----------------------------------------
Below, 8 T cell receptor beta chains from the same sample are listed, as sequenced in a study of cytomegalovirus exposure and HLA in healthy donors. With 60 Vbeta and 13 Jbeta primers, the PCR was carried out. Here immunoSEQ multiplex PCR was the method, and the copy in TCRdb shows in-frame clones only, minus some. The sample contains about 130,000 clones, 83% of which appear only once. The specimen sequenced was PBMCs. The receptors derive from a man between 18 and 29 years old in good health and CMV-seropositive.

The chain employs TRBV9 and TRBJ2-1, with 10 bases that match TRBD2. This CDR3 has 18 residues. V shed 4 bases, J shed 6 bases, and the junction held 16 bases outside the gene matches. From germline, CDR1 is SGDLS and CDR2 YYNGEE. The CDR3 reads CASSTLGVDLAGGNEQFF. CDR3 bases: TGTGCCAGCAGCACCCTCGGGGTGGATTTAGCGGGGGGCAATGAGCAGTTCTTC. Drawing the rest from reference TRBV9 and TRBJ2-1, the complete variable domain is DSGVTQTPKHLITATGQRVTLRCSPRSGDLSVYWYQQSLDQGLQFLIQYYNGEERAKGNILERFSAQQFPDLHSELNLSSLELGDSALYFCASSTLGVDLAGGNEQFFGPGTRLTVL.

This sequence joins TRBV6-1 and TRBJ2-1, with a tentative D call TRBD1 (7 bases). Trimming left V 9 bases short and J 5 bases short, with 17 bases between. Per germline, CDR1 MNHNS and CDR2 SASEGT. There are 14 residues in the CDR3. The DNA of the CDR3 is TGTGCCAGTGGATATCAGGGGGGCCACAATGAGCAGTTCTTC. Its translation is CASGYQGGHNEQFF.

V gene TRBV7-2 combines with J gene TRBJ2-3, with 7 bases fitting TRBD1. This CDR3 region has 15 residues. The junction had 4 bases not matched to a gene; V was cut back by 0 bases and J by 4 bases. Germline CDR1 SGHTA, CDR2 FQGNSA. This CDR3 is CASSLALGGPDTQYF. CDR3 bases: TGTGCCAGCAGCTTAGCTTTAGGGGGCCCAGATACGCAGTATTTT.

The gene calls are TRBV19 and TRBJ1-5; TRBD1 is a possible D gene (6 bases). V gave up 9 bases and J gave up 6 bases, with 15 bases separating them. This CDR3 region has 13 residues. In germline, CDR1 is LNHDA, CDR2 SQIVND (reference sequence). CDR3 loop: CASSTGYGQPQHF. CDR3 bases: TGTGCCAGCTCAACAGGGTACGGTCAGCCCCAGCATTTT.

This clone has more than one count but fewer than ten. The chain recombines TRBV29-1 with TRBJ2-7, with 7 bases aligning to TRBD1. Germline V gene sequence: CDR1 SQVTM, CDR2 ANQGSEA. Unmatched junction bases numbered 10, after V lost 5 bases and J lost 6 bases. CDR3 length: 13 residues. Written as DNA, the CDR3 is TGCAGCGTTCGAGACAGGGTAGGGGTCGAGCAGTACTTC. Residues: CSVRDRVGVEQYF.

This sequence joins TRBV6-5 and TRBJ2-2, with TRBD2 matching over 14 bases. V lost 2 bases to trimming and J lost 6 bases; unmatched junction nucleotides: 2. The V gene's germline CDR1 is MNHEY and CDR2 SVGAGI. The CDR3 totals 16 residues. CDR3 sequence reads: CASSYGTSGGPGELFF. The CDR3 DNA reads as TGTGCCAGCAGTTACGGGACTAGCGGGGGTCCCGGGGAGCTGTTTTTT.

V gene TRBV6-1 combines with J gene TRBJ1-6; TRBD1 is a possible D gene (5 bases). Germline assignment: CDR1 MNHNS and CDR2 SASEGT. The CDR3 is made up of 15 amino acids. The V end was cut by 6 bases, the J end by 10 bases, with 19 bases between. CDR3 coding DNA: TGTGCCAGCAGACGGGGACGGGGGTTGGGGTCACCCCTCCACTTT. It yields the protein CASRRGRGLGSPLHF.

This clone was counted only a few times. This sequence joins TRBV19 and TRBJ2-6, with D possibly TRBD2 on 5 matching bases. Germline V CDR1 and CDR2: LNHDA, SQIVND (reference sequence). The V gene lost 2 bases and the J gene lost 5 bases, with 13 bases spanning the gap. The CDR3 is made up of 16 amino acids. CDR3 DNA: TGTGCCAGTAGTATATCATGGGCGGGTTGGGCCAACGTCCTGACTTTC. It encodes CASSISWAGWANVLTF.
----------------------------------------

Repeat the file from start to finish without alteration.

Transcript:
Below, 8 T cell receptor beta chains from the same sample are listed, as sequenced in a study of cytomegalovirus exposure and HLA in healthy donors. With 60 Vbeta and 13 Jbeta primers, the PCR was carried out. Here immunoSEQ multiplex PCR was the method, and the copy in TCRdb shows in-frame clones only, minus some. The sample contains about 130,000 clones, 83% of which appear only once. The specimen sequenced was PBMCs. The receptors derive from a man between 18 and 29 years old in good health and CMV-seropositive.

The chain employs TRBV9 and TRBJ2-1, with 10 bases that match TRBD2. This CDR3 has 18 residues. V shed 4 bases, J shed 6 bases, and the junction held 16 bases outside the gene matches. From germline, CDR1 is SGDLS and CDR2 YYNGEE. The CDR3 reads CASSTLGVDLAGGNEQFF. CDR3 bases: TGTGCCAGCAGCACCCTCGGGGTGGATTTAGCGGGGGGCAATGAGCAGTTCTTC. Drawing the rest from reference TRBV9 and TRBJ2-1, the complete variable domain is DSGVTQTPKHLITATGQRVTLRCSPRSGDLSVYWYQQSLDQGLQFLIQYYNGEERAKGNILERFSAQQFPDLHSELNLSSLELGDSALYFCASSTLGVDLAGGNEQFFGPGTRLTVL.

This sequence joins TRBV6-1 and TRBJ2-1, with a tentative D call TRBD1 (7 bases). Trimming left V 9 bases short and J 5 bases short, with 17 bases between. Per germline, CDR1 MNHNS and CDR2 SASEGT. There are 14 residues in the CDR3. The DNA of the CDR3 is TGTGCCAGTGGATATCAGGGGGGCCACAATGAGCAGTTCTTC. Its translation is CASGYQGGHNEQFF.

V gene TRBV7-2 combines with J gene TRBJ2-3, with 7 bases fitting TRBD1. This CDR3 region has 15 residues. The junction had 4 bases not matched to a gene; V was cut back by 0 bases and J by 4 bases. Germline CDR1 SGHTA, CDR2 FQGNSA. This CDR3 is CASSLALGGPDTQYF. CDR3 bases: TGTGCCAGCAGCTTAGCTTTAGGGGGCCCAGATACGCAGTATTTT.

The gene calls are TRBV19 and TRBJ1-5; TRBD1 is a possible D gene (6 bases). V gave up 9 bases and J gave up 6 bases, with 15 bases separating them. This CDR3 region has 13 residues. In germline, CDR1 is LNHDA, CDR2 SQIVND (reference sequence). CDR3 loop: CASSTGYGQPQHF. CDR3 bases: TGTGCCAGCTCAACAGGGTACGGTCAGCCCCAGCATTTT.

This clone has more than one count but fewer than ten. The chain recombines TRBV29-1 with TRBJ2-7, with 7 bases aligning to TRBD1. Germline V gene sequence: CDR1 SQVTM, CDR2 ANQGSEA. Unmatched junction bases numbered 10, after V lost 5 bases and J lost 6 bases. CDR3 length: 13 residues. Written as DNA, the CDR3 is TGCAGCGTTCGAGACAGGGTAGGGGTCGAGCAGTACTTC. Residues: CSVRDRVGVEQYF.

This sequence joins TRBV6-5 and TRBJ2-2, with TRBD2 matching over 14 bases. V lost 2 bases to trimming and J lost 6 bases; unmatched junction nucleotides: 2. The V gene's germline CDR1 is MNHEY and CDR2 SVGAGI. The CDR3 totals 16 residues. CDR3 sequence reads: CASSYGTSGGPGELFF. The CDR3 DNA reads as TGTGCCAGCAGTTACGGGACTAGCGGGGGTCCCGGGGAGCTGTTTTTT.

V gene TRBV6-1 combines with J gene TRBJ1-6; TRBD1 is a possible D gene (5 bases). Germline assignment: CDR1 MNHNS and CDR2 SASEGT. The CDR3 is made up of 15 amino acids. The V end was cut by 6 bases, the J end by 10 bases, with 19 bases between. CDR3 coding DNA: TGTGCCAGCAGACGGGGACGGGGGTTGGGGTCACCCCTCCACTTT. It yields the protein CASRRGRGLGSPLHF.

This clone was counted only a few times. This sequence joins TRBV19 and TRBJ2-6, with D possibly TRBD2 on 5 matching bases. Germline V CDR1 and CDR2: LNHDA, SQIVND (reference sequence). The V gene lost 2 bases and the J gene lost 5 bases, with 13 bases spanning the gap. The CDR3 is made up of 16 amino acids. CDR3 DNA: TGTGCCAGTAGTATATCATGGGCGGGTTGGGCCAACGTCCTGACTTTC. It encodes CASSISWAGWANVLTF.